Useful tips for Oral Examinations

As an educator for many years, I have always received the same response from parents, “Isn’t oral examination about talking? What’s there to teach the children?”

Well, it is indeed true to a certain extent. However, students may not perceive it as an easy task. Students have been sharing with me that they have difficulties elaborating. They usually answer the question, give a reason for the answer and then they are stuck.

There is a technique to teach the students oral skills especially for stimulus-based conversation, which they can remember and use for their oral examinations.

ARE IFO Technique

Answer – I would choose / Yes, I would join
(say your choice / yes or no)

  • Usually, there will be two types of stimulus-based questions. The typical questions are, “Which one would you choose?” or “Would you be keen to join?”
  • Student is required to make a choice and justify his / her answer.

 

Reason – because …
(give reasons for other options which are not chosen and the choice you made)

  • For questions on choices, student can also include reasons for not choosing other options.

 

Experience – I have done this / been there/ experienced this before
(include when, where, what, why, who, how)

  • Student is encouraged to share his/her personal experience related to the theme/topic. Be as detailed as possible.
  • Examiners are always keen to listen to interesting stories. Do remember not to go out of point.

 

Influence – I have seen it from / I have learnt this from / I have read it from / I have watched it from / I have heard it from / I am inspired by …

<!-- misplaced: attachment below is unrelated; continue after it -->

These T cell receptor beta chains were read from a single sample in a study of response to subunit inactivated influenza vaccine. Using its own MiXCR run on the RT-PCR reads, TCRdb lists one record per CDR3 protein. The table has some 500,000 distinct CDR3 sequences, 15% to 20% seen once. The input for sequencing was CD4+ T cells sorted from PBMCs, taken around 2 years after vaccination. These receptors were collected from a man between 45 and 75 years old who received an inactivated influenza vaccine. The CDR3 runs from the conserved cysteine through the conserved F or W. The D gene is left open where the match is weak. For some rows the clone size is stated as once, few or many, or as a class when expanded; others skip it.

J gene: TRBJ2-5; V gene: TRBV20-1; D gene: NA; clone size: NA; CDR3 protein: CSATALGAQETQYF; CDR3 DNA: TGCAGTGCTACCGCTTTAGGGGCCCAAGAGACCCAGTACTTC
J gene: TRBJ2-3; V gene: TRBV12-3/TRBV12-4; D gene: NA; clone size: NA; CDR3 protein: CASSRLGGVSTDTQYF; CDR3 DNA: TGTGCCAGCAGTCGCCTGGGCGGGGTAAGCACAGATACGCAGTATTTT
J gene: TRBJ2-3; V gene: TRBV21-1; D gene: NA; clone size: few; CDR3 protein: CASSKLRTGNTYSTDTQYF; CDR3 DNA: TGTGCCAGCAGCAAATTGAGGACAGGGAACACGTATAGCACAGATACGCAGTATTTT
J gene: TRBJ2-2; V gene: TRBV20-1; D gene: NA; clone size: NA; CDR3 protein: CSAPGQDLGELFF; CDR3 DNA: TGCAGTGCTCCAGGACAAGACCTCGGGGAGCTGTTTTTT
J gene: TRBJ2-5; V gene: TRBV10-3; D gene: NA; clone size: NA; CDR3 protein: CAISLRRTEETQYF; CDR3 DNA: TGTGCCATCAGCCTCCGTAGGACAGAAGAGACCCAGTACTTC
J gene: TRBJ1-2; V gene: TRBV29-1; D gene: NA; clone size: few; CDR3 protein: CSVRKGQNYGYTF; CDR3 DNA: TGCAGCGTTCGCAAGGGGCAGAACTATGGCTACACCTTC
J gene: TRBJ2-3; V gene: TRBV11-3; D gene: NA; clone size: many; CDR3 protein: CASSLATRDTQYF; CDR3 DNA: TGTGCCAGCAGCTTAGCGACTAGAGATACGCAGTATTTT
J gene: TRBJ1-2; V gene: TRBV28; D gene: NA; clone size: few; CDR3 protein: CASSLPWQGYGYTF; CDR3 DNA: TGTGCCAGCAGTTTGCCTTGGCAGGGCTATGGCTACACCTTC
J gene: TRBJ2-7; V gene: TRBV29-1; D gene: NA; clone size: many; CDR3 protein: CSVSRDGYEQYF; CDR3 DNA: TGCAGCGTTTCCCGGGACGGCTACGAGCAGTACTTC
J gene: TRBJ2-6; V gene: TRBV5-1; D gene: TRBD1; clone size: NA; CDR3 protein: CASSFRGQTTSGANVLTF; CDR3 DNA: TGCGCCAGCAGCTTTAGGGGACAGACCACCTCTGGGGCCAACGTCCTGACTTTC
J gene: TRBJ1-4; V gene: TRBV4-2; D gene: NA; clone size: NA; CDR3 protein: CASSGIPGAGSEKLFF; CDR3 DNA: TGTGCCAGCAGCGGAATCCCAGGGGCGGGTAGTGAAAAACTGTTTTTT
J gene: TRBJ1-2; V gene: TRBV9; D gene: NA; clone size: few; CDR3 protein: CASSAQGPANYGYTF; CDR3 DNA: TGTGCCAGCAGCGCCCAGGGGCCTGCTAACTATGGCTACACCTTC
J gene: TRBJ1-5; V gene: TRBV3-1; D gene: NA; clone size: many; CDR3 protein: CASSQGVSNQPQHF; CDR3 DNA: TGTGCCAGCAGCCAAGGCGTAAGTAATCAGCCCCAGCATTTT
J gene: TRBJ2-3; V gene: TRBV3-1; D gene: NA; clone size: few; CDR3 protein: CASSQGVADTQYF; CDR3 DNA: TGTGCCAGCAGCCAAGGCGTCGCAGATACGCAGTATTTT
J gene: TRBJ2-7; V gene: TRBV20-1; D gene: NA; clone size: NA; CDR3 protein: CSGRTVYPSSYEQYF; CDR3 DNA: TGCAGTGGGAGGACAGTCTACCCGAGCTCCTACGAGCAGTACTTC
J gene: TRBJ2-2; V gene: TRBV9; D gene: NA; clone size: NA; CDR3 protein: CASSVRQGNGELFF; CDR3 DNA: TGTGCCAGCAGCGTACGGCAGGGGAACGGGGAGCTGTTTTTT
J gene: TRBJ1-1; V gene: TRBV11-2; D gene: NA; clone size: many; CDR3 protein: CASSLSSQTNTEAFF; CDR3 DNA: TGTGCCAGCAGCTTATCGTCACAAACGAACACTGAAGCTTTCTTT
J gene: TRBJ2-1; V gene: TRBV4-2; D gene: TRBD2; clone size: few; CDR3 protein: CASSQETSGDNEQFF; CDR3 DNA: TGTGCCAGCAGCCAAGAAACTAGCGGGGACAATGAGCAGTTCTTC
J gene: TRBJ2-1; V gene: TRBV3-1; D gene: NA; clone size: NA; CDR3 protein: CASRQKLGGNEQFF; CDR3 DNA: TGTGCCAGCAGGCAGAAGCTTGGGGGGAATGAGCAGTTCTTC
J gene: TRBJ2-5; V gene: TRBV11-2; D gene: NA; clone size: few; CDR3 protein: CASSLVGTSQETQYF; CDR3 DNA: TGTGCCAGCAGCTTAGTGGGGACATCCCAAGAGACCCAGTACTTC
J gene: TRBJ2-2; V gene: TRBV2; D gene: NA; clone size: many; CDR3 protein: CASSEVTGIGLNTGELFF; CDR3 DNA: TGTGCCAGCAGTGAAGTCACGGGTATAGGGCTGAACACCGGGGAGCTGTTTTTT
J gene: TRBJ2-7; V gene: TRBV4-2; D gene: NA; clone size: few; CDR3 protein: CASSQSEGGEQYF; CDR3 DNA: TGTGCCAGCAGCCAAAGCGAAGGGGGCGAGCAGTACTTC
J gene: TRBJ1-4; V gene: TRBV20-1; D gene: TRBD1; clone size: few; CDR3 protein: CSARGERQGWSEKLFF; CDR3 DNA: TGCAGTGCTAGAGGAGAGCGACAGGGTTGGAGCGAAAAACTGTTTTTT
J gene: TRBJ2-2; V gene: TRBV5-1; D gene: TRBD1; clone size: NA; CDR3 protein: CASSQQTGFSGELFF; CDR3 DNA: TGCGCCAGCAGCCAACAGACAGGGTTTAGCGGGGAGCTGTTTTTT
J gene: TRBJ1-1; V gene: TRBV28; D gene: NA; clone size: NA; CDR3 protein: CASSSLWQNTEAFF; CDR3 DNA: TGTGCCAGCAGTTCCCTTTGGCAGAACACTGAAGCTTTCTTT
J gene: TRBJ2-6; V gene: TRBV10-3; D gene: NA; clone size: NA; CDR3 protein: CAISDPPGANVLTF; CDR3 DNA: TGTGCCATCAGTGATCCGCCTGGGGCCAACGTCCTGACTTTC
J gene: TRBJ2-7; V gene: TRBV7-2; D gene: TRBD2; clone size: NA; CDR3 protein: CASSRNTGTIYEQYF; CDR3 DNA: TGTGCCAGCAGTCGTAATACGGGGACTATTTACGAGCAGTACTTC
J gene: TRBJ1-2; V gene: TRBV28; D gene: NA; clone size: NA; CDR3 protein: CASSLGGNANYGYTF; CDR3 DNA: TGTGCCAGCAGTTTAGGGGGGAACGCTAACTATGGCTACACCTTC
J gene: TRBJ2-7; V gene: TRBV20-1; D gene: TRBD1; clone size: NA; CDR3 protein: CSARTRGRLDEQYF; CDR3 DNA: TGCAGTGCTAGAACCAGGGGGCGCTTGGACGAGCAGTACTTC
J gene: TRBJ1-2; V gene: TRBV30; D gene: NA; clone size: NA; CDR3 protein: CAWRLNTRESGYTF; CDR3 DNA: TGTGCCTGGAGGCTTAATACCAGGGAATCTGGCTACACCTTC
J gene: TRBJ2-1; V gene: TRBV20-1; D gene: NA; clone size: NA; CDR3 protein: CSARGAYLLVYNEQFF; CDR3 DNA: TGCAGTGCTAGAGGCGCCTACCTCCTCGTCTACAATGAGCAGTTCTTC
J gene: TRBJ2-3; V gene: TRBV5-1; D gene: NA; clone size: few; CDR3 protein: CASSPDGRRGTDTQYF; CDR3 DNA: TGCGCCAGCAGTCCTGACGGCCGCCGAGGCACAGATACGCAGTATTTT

(family, friends, school, social media,
books, newspapers, TV, radio, internet, idols)

  • Other than personal experience, student can include how external factors like family and friends affect his / her decision making.
    For example, “I am largely influenced by my dad as he loves badminton and he used to take part in competitions. It is him who inspires me wanting to play badminton well and I hope I have a chance to join the school team.”

 

Feelings – I felt (how did you feel at that point?) / I feel (how do you feel now?)
(a sense of satisfaction, a sense of triumph, thrilled, ants in my pants, as happy as a flea in the doghouse, felt like walking on air, petrified, face turned pale, on cloud nine)

  • Avoid using common expressions like happy, scared or angry.

 

Opinion – In my opinion, I personally think / feel …

  • Student can share his / her opinion on the theme / topic from the picture.
    For example, “In my opinion, I personally think it is important to play sports on a regular basis in order to stay fit and healthy. It can also help us to relieve stress and it gives us an opportunity to learn about sportsmanship.”

Additional tips for preparations

  1. While your child is given the time to prepare, he / she can take this opportunity to study the picture closely. Identify the theme / topic. Is this picture about recycling, healthy diet or keeping fit? Predict the questions and use ARE IFO as a guide.
  2. Include a wide variety of connectors like however, despite, alternatively, moreover, in addition, previously, finally, in particular and hence.
  3. Do take videos of your child during practices. Show him / her and discuss how to further improve. Do take note of the grammar and vocabulary being used during the conversation.
  4. Remember to greet the examiners with a big smile.
  5. Maintain eye contact and good body language.
  6. Avoid mumbling and speak with confidence.

Lastly, make sure your child is eating healthily and sleeping well. A healthy body, a healthy mind! 

 

 

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